Abstract: This article reviews the development of the anthropology of Christianity and considers the new questions and approaches introduced by the articles in this special issue of Current Anthropology. The article first addresses the contested history of the anthropology of Christianity, suggesting that there is intellectual value in seeing it as largely a development of the new century. It goes on to locate the rise of the anthropology of Christianity in relation to a number of important changes both in the place of religion in the world and in the academic study of religion that also occurred during this period. It then considers the foci of the articles collected here. These include such relatively novel topics as the nature of Christian social institutions, social processes, space-making practices, and constructions of gender, as well as questions concerning the boundaries of Christianity. Several articles also focus on considerations of recent developments in the study of long-standing topics in the anthropology of Christianity, such as discontinuity, reflexivity, experience, and materiality. Throughout the discussion of these issues, I take up critical debates around the anthropology of Christianity, for example, the charge that it is wholly idealist in orientation, and consider how these articles contribute to the further development of these discussions.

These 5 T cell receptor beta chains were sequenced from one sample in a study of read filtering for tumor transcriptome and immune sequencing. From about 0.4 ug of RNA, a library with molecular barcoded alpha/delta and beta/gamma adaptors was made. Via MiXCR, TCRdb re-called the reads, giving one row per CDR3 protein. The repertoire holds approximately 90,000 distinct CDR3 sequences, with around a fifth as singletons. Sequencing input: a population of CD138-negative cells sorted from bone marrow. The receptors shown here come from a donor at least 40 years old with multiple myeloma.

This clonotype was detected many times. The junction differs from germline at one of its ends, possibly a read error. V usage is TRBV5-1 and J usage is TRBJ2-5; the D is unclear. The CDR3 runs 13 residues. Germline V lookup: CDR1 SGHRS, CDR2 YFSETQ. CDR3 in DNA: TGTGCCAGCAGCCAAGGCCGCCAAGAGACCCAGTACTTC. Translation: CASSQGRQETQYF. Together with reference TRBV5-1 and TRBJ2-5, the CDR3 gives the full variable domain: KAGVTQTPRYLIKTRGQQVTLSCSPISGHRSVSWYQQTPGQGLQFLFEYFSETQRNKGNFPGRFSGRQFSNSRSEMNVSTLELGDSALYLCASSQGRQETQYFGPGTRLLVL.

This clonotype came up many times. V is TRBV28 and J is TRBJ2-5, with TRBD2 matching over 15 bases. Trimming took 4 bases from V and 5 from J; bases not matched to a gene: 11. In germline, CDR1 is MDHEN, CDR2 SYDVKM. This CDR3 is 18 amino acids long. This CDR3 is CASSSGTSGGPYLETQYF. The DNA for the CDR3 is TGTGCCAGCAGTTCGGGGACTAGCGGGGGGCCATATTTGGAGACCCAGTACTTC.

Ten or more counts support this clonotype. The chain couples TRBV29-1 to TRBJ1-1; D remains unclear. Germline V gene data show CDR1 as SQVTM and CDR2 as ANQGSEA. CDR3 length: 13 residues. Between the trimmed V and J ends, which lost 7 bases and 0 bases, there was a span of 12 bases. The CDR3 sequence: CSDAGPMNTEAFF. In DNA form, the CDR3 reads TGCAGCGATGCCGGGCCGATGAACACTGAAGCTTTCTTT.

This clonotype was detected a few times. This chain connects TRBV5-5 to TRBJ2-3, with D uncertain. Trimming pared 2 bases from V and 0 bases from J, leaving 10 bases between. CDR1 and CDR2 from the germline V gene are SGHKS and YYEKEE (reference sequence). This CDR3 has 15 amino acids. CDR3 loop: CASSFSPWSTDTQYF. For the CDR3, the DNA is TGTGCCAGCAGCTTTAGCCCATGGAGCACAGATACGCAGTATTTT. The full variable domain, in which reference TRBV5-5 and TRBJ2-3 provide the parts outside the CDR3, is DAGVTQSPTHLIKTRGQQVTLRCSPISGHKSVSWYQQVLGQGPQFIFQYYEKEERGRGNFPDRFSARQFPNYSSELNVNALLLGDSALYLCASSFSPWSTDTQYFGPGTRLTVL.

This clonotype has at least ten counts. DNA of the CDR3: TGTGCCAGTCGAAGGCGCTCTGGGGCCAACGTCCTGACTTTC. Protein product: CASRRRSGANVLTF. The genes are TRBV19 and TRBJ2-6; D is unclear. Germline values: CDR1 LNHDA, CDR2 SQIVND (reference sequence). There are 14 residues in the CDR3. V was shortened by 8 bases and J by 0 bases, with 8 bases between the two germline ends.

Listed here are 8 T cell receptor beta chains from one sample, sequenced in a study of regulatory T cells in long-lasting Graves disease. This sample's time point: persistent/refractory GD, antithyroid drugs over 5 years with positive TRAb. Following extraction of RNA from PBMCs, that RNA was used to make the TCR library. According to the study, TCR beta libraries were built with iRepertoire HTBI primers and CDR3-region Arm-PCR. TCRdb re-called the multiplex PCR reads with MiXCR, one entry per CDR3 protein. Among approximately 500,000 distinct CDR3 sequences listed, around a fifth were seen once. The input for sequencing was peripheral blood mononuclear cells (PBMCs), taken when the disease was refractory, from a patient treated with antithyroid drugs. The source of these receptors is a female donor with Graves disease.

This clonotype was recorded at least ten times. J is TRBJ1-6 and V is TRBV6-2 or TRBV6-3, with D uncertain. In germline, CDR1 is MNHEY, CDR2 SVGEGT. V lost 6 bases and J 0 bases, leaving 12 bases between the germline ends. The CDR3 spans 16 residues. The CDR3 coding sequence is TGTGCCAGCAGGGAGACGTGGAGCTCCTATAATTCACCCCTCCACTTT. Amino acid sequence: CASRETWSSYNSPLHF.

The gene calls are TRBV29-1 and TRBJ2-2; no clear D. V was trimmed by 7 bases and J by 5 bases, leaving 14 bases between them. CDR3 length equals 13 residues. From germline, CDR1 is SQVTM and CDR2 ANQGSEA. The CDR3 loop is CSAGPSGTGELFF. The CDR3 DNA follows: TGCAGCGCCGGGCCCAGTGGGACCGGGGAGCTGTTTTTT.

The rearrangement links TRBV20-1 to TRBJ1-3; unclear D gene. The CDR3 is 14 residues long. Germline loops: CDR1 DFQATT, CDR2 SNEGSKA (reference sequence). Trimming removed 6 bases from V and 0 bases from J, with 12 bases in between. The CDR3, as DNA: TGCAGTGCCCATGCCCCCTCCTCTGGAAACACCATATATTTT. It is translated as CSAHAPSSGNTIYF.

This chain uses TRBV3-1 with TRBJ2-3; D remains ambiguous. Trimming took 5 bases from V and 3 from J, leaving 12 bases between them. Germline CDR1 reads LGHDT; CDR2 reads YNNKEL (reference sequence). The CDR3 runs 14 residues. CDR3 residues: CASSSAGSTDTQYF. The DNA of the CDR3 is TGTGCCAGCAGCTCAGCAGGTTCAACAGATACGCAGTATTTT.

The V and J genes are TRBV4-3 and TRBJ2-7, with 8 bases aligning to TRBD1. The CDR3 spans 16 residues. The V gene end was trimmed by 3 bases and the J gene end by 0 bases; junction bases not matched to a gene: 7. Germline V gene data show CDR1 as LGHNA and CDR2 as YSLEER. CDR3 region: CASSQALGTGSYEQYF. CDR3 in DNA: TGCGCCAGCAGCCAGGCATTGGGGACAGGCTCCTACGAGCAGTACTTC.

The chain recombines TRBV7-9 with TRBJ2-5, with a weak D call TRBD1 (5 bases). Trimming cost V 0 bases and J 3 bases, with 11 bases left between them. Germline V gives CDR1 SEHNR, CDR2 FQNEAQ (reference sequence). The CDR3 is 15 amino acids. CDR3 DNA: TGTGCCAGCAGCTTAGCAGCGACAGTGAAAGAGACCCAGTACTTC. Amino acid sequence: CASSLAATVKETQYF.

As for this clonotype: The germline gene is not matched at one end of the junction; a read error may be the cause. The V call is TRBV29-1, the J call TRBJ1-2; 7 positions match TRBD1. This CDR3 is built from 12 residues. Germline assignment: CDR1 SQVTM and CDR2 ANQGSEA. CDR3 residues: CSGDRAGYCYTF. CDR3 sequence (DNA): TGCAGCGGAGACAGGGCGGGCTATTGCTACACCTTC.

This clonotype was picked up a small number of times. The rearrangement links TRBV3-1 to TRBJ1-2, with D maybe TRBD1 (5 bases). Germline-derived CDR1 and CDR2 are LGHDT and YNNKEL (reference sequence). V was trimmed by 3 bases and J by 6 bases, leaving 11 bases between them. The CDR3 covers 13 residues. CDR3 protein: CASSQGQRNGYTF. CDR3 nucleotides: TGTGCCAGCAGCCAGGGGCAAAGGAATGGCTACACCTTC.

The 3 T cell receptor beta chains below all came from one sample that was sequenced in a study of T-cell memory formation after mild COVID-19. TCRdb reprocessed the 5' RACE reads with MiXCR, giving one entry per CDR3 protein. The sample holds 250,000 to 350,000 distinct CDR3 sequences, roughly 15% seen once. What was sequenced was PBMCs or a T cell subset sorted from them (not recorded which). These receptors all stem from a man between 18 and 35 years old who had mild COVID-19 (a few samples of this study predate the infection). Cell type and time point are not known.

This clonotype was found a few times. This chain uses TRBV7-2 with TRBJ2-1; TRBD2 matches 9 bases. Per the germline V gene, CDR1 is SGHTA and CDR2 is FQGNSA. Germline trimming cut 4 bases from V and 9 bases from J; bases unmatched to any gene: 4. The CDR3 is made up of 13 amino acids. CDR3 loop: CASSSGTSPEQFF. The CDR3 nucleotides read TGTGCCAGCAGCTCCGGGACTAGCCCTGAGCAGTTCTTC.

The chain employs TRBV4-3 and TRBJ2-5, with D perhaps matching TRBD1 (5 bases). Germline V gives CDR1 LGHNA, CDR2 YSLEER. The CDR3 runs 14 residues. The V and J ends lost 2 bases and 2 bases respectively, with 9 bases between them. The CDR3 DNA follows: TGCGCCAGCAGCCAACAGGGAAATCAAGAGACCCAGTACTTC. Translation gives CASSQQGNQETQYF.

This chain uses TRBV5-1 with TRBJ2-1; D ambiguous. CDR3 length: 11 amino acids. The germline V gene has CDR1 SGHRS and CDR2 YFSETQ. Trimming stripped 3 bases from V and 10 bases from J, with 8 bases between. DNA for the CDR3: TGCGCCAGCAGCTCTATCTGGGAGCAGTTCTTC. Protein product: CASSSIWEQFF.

Bandak, “Reckoning with the Inevitable”

Bandak, Andreas.  2014. Reckoning with the Inevitable: Death and Dying among Syrian Christians during the Uprising.  Ethnos (Early Online Publication).